Anders Behring Breivik has confessed to the murder of 77 people last July, but has entered a plea of 'not guilty.' The trial, which begins in Oslo on Monday, threatens to turn into a forum for radical views.
Seventy-seven dead, more than 800 claimants in court, at least 150 witnesses - the trial of Anders Behring Breivik, the man behind the twin attacks last July in Oslo and Utoya, is the biggest court case in Norway's recent history.
Proceedings are expected to focus on reconstructing the sequence of events, the assassin's motives and the question of whether or not Breivik was sane at the time of the killing spree.
The facts are clear. Anders Behring Breivik confessed to setting off a bomb in Oslo on July 22, 2011 and indiscriminately shooting teenagers in a youth camp on Utoya island. But he has pleaded not guilty. Breivik claims to be a modern-day crusader waging a war against Islam in Norway. Breivik blames the ruling Social Democrats for what he calls a "Muslim invasion" in Norway; thus the bomb attack in the government district and the massacre among members of a youth campo organized by the Social Democrat's youth organisation, AUF.
Conflicting psychiatric assessments
Two psychiatric reports tried to assess whether Breivik, 33, was insane at the time of the attacks. In November, a team of experts declared him psychotic and suffering from paranoid schizophrenia - criminally insane. Last week, a second psychiatric report contradicted that assessment and described Breivik as narcissistic, but not psychotic.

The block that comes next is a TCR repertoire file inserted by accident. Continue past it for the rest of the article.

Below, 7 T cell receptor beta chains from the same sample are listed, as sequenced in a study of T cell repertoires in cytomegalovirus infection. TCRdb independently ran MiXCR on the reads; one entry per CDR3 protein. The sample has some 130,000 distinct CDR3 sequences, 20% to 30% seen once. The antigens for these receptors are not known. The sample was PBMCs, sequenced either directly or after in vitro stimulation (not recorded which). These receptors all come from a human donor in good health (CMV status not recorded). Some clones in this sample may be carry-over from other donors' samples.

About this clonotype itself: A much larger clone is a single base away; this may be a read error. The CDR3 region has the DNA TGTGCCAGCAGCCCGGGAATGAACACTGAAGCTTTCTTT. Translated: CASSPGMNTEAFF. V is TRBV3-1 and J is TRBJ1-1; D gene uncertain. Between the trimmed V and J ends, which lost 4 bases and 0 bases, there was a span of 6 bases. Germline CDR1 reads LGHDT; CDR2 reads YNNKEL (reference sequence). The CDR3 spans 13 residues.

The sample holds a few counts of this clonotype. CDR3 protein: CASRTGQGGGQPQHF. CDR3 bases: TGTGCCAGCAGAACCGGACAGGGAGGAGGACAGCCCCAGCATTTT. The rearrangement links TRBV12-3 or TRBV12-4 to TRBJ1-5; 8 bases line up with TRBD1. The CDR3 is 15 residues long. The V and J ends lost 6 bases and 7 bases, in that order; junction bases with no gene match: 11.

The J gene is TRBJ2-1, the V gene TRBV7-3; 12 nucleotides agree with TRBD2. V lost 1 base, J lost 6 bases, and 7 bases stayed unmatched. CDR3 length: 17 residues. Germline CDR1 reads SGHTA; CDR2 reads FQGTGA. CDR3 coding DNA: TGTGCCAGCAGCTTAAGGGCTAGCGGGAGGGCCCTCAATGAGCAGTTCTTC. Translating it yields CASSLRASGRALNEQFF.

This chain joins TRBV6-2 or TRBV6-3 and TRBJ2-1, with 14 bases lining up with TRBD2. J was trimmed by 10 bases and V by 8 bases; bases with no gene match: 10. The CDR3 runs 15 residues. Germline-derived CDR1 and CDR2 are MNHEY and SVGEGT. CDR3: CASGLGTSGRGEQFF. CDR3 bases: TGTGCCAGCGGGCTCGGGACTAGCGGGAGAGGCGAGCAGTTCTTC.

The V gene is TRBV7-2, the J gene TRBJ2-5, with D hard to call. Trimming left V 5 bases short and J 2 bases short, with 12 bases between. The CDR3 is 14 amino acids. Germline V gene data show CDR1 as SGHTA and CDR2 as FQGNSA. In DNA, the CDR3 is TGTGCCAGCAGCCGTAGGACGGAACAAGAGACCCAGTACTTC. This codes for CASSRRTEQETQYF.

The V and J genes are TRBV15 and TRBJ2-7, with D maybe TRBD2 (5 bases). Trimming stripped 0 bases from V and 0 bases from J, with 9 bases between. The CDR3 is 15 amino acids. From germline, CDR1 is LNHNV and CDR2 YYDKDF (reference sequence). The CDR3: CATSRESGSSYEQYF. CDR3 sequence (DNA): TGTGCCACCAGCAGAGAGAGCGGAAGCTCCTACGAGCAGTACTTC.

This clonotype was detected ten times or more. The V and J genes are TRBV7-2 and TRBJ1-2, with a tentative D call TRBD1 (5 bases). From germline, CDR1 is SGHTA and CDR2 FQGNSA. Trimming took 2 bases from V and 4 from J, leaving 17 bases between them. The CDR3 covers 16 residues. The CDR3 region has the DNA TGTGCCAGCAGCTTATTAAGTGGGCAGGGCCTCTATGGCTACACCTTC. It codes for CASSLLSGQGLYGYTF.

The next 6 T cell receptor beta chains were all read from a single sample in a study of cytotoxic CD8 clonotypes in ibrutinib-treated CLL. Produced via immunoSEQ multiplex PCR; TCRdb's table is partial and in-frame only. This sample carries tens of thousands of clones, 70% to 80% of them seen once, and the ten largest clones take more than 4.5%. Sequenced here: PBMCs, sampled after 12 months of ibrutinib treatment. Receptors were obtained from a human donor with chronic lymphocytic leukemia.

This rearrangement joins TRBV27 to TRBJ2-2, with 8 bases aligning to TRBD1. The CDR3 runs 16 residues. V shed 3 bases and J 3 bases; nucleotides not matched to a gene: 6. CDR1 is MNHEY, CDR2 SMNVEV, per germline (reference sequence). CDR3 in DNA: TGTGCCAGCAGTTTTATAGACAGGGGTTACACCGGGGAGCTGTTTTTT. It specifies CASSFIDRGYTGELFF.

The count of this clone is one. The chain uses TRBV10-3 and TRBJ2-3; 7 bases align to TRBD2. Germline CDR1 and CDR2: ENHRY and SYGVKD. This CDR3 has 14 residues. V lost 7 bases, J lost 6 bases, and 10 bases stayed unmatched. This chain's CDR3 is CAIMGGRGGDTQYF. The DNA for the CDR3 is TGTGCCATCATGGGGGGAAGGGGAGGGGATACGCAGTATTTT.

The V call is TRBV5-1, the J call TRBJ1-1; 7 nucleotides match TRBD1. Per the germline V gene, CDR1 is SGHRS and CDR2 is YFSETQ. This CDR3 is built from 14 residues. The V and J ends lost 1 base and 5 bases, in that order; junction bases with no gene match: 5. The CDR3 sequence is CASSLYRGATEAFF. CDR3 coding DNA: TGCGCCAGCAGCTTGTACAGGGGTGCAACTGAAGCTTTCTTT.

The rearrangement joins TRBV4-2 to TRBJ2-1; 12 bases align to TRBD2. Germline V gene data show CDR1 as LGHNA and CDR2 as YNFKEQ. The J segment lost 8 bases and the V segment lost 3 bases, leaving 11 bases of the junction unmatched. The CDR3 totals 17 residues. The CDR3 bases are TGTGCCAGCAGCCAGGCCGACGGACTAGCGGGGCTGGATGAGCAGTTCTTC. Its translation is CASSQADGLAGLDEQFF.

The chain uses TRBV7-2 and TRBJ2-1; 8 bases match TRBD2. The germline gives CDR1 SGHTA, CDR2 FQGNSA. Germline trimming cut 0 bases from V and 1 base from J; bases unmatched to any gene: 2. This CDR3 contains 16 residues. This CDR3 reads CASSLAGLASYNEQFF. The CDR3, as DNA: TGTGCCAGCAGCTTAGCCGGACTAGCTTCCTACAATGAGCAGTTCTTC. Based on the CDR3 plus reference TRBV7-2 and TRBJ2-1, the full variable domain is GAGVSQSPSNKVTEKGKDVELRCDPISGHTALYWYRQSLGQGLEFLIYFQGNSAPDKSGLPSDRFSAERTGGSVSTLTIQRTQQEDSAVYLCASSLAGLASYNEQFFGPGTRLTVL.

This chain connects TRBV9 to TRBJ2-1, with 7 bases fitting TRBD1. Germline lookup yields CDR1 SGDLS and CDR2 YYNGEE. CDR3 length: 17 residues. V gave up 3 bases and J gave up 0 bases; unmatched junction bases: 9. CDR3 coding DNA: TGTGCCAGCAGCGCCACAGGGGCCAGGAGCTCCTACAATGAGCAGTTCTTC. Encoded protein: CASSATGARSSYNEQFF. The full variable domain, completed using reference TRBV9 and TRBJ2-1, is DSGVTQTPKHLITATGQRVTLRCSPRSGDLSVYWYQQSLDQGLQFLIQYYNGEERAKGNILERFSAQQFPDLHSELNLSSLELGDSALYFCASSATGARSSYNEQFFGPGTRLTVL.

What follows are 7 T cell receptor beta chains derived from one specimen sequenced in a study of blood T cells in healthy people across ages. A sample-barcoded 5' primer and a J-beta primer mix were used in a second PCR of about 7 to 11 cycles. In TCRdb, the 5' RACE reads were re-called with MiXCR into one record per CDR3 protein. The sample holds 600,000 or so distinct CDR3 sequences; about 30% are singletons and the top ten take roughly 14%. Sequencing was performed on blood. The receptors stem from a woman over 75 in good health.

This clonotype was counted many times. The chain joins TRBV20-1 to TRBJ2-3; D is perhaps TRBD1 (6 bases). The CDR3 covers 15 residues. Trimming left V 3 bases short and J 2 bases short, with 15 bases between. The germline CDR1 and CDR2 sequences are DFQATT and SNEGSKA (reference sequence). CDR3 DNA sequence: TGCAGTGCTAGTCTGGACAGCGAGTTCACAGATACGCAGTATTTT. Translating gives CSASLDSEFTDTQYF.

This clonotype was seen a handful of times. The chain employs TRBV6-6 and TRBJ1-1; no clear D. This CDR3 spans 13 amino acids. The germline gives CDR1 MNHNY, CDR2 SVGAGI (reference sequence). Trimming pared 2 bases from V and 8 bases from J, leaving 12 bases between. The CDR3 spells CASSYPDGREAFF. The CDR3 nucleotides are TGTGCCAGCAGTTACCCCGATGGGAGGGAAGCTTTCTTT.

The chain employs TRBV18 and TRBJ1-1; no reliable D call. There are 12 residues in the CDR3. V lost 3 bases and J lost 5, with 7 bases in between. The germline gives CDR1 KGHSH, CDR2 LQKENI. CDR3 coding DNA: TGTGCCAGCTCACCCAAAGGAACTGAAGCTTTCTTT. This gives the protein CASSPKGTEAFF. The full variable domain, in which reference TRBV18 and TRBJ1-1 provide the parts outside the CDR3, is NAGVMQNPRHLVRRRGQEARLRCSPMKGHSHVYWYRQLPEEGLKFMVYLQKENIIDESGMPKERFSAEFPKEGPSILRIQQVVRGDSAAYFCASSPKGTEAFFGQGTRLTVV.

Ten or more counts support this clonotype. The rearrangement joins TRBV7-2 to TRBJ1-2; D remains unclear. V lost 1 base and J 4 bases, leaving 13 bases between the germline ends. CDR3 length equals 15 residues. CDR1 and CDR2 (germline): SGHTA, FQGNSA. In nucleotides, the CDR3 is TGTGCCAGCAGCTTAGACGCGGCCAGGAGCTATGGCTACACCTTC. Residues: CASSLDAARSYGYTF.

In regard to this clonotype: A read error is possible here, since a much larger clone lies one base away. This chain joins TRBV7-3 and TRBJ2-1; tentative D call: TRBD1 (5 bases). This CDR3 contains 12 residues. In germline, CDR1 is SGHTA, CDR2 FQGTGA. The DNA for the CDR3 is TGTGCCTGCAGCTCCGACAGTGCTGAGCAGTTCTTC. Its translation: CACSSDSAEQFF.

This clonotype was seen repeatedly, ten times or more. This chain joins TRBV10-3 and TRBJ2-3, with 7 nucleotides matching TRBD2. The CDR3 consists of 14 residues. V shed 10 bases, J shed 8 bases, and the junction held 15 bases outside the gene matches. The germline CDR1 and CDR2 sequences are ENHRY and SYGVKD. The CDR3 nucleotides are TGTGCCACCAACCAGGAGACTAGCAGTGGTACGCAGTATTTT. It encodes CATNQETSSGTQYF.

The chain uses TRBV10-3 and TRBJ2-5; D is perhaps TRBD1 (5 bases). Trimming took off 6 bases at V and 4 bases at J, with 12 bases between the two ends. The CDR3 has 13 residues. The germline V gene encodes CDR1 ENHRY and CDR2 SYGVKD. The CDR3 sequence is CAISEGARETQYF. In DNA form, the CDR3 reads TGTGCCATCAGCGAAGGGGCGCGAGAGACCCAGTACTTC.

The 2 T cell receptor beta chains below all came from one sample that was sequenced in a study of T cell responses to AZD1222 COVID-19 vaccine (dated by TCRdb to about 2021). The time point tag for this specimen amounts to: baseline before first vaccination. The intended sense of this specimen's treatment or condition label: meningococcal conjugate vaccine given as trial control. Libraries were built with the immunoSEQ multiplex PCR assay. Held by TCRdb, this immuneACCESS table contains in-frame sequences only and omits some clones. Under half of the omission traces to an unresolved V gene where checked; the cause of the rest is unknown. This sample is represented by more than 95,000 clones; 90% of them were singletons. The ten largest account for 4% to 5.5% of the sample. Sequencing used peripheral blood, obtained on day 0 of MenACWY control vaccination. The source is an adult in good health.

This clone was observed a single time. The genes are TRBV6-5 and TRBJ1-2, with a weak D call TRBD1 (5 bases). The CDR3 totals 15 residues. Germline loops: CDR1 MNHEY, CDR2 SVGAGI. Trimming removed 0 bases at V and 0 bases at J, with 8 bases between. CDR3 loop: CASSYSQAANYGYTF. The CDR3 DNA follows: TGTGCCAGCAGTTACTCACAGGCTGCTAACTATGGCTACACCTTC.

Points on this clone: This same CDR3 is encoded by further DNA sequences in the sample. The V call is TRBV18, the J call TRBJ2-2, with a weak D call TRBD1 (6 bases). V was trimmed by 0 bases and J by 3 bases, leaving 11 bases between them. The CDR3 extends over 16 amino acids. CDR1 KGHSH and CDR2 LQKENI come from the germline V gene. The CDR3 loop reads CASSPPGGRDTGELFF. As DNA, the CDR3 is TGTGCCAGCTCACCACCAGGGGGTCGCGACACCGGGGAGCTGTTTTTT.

It's now up to the court to reach a decision. Should the court rule that Breivik is mentally ill, he would be placed in compulsory psychiatric care. His confinement to a locked ward would be up for re-examination every three years - and could last a lifetime. Should he be declared sane, Breivik faces up to 21 years in prison.
A forum for radical views
The defendant, highly pleased with the second report, aims to use the trial as a platform for his radical views. He says he will only be taken seriously if he is judged to be sane. Breivik doesn't regret the killings, rather, he plans to tell the court he regrets not having wreaked more havoc, according to defense lawyer Geir Lippestad.
The defense has said it would call as witnesses radical Islamists and rightwing extremists to show the defendant is not criminally insane, but holds views shared by others. Among them, are Mullah Krekar, recently jailed in Norway for making death threats, and "Fjordman," a conservative Norwegian blogger among those Breivik quoted in writing the manifesto that detailed the motivation for his attacks.
Lone wolf attacker
There's no doubt that Breivik acted as a lone wolf, albeit in contact with like-minded people on the Internet. Norway's domestic intelligence agency PST in March released its own assessment of the situation, saying he acted alone and with careful planning. Such an attacker could only have been stopped had there been concrete clues as to what he was up to. Resources, however, were limited which is why a constant monitoring of right-wing websites was not possible. The agency said it regrets having failed in the Breivik case - but did not admit to any mistakes.
The Oslo court is expected to hand down a verdict in July, but most of the trial is likely to focus on the question of whether or not Breivik was in fact insane when committing the crime. The trial is expected also to focus more attention on right-wing and anti-Islam elements in Norwegian society.
Author: Agnes Buhrig / db
Editor: Gregg Benzow